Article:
WASHINGTON – Rosa Parks made history in 1955 by refusing to move to the back of the bus – and she will make history again this week when a statue of her is placed in the U.S. Capitol.
It will be the first full-size statue of an African-American in the Capitol collection of more than 180 statues, a popular tourist attraction. There are busts of the Rev. Martin Luther King Jr. and Sojourner Truth, and a statue of Frederick Douglass is expected to be added soon.
President Barack Obama is scheduled to attend the unveiling Wednesday in what congressional leaders describe as an occasion to “recount a watershed event in our history.”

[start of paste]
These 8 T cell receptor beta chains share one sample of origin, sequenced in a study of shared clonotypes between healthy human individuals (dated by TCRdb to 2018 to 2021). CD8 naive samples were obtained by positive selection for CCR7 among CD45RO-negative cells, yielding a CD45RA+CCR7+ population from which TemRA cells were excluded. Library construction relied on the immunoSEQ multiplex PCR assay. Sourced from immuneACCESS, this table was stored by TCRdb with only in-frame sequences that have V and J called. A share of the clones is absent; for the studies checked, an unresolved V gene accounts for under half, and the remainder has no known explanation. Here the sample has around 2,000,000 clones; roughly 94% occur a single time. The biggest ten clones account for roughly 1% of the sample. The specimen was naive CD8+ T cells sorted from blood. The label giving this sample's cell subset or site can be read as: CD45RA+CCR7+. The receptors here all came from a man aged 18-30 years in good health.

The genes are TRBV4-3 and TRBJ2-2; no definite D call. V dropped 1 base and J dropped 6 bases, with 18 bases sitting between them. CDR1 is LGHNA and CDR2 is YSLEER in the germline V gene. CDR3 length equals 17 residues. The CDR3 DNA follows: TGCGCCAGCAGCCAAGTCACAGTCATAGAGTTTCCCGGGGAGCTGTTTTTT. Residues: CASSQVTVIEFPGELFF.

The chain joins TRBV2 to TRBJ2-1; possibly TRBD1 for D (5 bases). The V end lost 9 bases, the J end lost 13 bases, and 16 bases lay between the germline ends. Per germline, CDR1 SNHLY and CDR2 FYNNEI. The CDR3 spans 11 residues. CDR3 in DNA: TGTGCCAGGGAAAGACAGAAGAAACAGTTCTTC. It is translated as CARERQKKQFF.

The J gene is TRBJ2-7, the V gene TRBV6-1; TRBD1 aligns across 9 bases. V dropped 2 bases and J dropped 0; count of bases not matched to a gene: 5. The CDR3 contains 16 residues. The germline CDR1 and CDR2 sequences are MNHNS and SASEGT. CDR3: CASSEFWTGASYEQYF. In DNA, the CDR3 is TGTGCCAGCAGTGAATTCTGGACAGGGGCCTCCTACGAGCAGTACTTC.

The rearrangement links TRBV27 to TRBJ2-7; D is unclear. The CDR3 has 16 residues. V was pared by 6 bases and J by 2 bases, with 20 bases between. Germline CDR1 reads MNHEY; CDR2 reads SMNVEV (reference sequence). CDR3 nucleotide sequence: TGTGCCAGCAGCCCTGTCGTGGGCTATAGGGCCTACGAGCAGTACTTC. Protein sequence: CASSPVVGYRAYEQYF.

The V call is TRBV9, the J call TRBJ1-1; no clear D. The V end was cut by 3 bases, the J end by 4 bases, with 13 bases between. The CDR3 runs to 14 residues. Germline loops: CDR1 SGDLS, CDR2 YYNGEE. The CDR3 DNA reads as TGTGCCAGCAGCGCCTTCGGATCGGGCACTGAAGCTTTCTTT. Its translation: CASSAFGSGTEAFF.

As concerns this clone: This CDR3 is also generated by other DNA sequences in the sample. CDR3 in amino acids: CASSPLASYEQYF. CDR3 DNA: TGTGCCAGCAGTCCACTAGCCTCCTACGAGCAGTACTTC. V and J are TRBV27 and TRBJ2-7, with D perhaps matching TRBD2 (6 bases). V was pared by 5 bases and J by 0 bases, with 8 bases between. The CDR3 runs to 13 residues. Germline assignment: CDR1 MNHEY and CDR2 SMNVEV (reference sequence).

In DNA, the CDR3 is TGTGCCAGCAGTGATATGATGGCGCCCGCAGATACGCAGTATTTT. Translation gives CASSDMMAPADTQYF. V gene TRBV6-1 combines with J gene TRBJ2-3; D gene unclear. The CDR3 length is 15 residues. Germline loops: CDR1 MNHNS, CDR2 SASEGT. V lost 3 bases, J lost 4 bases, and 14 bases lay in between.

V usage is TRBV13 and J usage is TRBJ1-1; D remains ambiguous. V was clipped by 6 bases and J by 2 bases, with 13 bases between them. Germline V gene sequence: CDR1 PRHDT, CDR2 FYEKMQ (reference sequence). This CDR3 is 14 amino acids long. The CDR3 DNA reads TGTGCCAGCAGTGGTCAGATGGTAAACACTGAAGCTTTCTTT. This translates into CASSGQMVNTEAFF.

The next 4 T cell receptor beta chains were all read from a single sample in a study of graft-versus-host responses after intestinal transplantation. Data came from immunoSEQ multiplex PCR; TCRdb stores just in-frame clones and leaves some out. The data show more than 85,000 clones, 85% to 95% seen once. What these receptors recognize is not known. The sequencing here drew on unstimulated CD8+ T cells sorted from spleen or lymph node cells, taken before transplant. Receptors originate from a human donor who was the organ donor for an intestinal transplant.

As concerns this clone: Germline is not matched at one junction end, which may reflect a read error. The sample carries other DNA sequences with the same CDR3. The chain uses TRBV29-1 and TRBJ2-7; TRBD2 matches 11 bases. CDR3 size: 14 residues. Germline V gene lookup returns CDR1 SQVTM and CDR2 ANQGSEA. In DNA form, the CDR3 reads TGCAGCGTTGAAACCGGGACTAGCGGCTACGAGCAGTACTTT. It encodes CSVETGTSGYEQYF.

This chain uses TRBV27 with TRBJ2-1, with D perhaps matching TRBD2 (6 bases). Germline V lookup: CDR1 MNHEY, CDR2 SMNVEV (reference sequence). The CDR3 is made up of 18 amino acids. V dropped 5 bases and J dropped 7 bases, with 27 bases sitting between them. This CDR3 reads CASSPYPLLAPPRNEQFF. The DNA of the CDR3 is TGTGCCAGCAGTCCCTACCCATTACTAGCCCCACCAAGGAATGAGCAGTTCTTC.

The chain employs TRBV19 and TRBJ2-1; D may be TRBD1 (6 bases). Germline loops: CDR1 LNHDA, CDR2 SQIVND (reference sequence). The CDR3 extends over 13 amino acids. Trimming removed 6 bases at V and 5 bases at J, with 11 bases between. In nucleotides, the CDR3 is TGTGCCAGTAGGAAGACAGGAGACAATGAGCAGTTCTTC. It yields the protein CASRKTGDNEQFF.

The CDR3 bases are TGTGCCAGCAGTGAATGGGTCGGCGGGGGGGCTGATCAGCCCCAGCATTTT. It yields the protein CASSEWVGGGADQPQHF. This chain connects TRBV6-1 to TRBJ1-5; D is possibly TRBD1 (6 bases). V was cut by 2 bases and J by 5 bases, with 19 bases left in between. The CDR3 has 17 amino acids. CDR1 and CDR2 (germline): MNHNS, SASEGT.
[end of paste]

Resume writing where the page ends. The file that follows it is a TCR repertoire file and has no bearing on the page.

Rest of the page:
Rep. John Conyers Jr., D-Mich., for whom Parks worked, said in an interview: “As humble as she was, she would be overwhelmed by the fact that there would be a statue in Statuary Hall in her honor.”
Eugene Daub was the sculptor, working with his partner, Rob Firmin, according to the Architect of the Capitol office. The bronze statue and its black granite pedestal are nearly 9 feet tall and weigh about 2,700 pounds.
Congress authorized the statue in 2005, shortly after the civil rights pioneer died and became the first woman to lie in honor in the Capitol rotunda.
Parks’ arrest for refusing to yield her seat to a white passenger led to a 381-day boycott of the Montgomery, Ala., bus system. The protest was led by King and helped spark the civil rights movement.